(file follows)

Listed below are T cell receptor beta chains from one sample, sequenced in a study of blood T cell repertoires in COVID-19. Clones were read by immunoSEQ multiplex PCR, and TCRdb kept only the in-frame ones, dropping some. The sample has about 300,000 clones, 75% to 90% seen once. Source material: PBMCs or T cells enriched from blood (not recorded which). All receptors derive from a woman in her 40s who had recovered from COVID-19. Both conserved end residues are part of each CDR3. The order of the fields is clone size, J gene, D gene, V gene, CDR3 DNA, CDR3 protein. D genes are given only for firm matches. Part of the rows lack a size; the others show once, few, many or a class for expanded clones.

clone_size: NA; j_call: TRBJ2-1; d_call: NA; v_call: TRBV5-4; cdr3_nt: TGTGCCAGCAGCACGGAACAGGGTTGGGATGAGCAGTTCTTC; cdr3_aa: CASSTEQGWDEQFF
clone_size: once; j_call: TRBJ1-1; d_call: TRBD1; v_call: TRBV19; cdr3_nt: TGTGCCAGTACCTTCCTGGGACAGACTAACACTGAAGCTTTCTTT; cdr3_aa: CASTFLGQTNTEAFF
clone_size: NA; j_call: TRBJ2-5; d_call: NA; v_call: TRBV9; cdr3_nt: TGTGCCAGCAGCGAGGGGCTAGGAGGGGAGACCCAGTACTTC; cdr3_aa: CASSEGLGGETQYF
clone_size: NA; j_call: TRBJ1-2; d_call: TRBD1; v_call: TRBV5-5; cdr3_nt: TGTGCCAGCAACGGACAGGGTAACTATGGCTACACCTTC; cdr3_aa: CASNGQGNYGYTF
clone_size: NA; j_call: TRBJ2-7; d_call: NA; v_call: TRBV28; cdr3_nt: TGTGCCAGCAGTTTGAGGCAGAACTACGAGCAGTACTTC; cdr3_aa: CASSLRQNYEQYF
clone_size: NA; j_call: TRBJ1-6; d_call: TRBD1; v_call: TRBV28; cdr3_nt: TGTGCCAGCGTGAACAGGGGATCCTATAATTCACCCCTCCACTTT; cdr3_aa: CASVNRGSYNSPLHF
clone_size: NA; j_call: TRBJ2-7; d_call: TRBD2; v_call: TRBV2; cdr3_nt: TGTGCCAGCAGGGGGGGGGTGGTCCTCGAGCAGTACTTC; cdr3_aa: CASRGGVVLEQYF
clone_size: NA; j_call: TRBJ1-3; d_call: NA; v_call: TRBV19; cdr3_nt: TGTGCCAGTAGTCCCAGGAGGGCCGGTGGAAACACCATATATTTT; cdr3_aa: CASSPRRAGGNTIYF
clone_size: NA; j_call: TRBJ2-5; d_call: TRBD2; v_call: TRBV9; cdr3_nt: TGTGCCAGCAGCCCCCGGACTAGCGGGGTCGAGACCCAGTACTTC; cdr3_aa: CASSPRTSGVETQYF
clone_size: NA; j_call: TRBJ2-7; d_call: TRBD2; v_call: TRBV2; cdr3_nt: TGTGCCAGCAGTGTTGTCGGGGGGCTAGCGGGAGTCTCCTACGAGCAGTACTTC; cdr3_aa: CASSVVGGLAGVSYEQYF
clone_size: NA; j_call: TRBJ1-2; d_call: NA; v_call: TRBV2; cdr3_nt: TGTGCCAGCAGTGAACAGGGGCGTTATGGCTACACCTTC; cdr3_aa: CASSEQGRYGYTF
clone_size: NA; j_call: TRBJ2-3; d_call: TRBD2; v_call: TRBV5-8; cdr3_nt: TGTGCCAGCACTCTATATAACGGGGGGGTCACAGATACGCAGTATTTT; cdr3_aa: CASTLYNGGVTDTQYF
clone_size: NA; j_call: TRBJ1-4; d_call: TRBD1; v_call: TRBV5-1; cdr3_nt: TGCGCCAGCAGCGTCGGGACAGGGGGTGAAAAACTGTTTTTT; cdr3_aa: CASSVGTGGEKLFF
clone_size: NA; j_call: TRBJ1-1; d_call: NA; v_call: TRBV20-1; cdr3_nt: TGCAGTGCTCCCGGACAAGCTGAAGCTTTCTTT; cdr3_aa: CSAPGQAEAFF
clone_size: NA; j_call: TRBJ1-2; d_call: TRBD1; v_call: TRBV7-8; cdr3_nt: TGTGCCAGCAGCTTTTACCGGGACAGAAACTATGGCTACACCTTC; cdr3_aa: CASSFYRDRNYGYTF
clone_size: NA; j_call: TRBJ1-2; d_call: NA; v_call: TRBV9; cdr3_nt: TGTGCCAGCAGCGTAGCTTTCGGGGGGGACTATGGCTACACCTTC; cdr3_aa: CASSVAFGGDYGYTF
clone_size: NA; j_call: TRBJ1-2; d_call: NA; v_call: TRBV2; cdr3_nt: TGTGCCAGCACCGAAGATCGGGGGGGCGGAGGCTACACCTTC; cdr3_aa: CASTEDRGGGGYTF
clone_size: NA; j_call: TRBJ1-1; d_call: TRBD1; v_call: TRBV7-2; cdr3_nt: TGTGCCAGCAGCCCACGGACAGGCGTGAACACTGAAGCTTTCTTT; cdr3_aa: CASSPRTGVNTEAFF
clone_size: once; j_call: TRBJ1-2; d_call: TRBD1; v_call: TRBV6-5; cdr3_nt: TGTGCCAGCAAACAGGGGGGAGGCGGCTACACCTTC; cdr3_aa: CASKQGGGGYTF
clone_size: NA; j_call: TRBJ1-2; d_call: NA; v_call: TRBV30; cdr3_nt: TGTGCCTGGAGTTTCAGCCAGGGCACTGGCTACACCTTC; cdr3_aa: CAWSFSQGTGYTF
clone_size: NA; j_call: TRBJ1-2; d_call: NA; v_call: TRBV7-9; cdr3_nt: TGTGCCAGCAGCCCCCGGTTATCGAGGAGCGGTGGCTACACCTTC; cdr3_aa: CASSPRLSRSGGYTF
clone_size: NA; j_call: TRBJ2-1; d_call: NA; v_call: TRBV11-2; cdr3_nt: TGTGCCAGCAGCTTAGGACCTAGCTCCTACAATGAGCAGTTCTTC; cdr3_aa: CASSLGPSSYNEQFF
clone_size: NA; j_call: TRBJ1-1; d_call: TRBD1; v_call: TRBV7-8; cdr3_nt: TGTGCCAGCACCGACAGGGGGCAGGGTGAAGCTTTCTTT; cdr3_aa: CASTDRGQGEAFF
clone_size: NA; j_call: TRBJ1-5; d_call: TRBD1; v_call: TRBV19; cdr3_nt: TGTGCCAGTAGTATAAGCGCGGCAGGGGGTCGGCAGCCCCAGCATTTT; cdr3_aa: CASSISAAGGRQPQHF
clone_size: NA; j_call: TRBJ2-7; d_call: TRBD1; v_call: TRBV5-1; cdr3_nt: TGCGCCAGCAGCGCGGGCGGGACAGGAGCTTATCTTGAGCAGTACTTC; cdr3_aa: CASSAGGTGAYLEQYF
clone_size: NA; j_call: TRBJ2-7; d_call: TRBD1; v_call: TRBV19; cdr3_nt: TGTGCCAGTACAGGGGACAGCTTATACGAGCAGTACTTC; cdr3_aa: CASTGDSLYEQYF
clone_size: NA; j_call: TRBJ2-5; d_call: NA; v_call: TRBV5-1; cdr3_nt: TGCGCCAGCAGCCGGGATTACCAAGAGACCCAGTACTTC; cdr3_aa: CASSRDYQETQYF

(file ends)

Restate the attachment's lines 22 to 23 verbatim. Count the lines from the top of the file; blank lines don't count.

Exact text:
clone_size: NA; j_call: TRBJ1-2; d_call: NA; v_call: TRBV7-9; cdr3_nt: TGTGCCAGCAGCCCCCGGTTATCGAGGAGCGGTGGCTACACCTTC; cdr3_aa: CASSPRLSRSGGYTF
clone_size: NA; j_call: TRBJ2-1; d_call: NA; v_call: TRBV11-2; cdr3_nt: TGTGCCAGCAGCTTAGGACCTAGCTCCTACAATGAGCAGTTCTTC; cdr3_aa: CASSLGPSSYNEQFF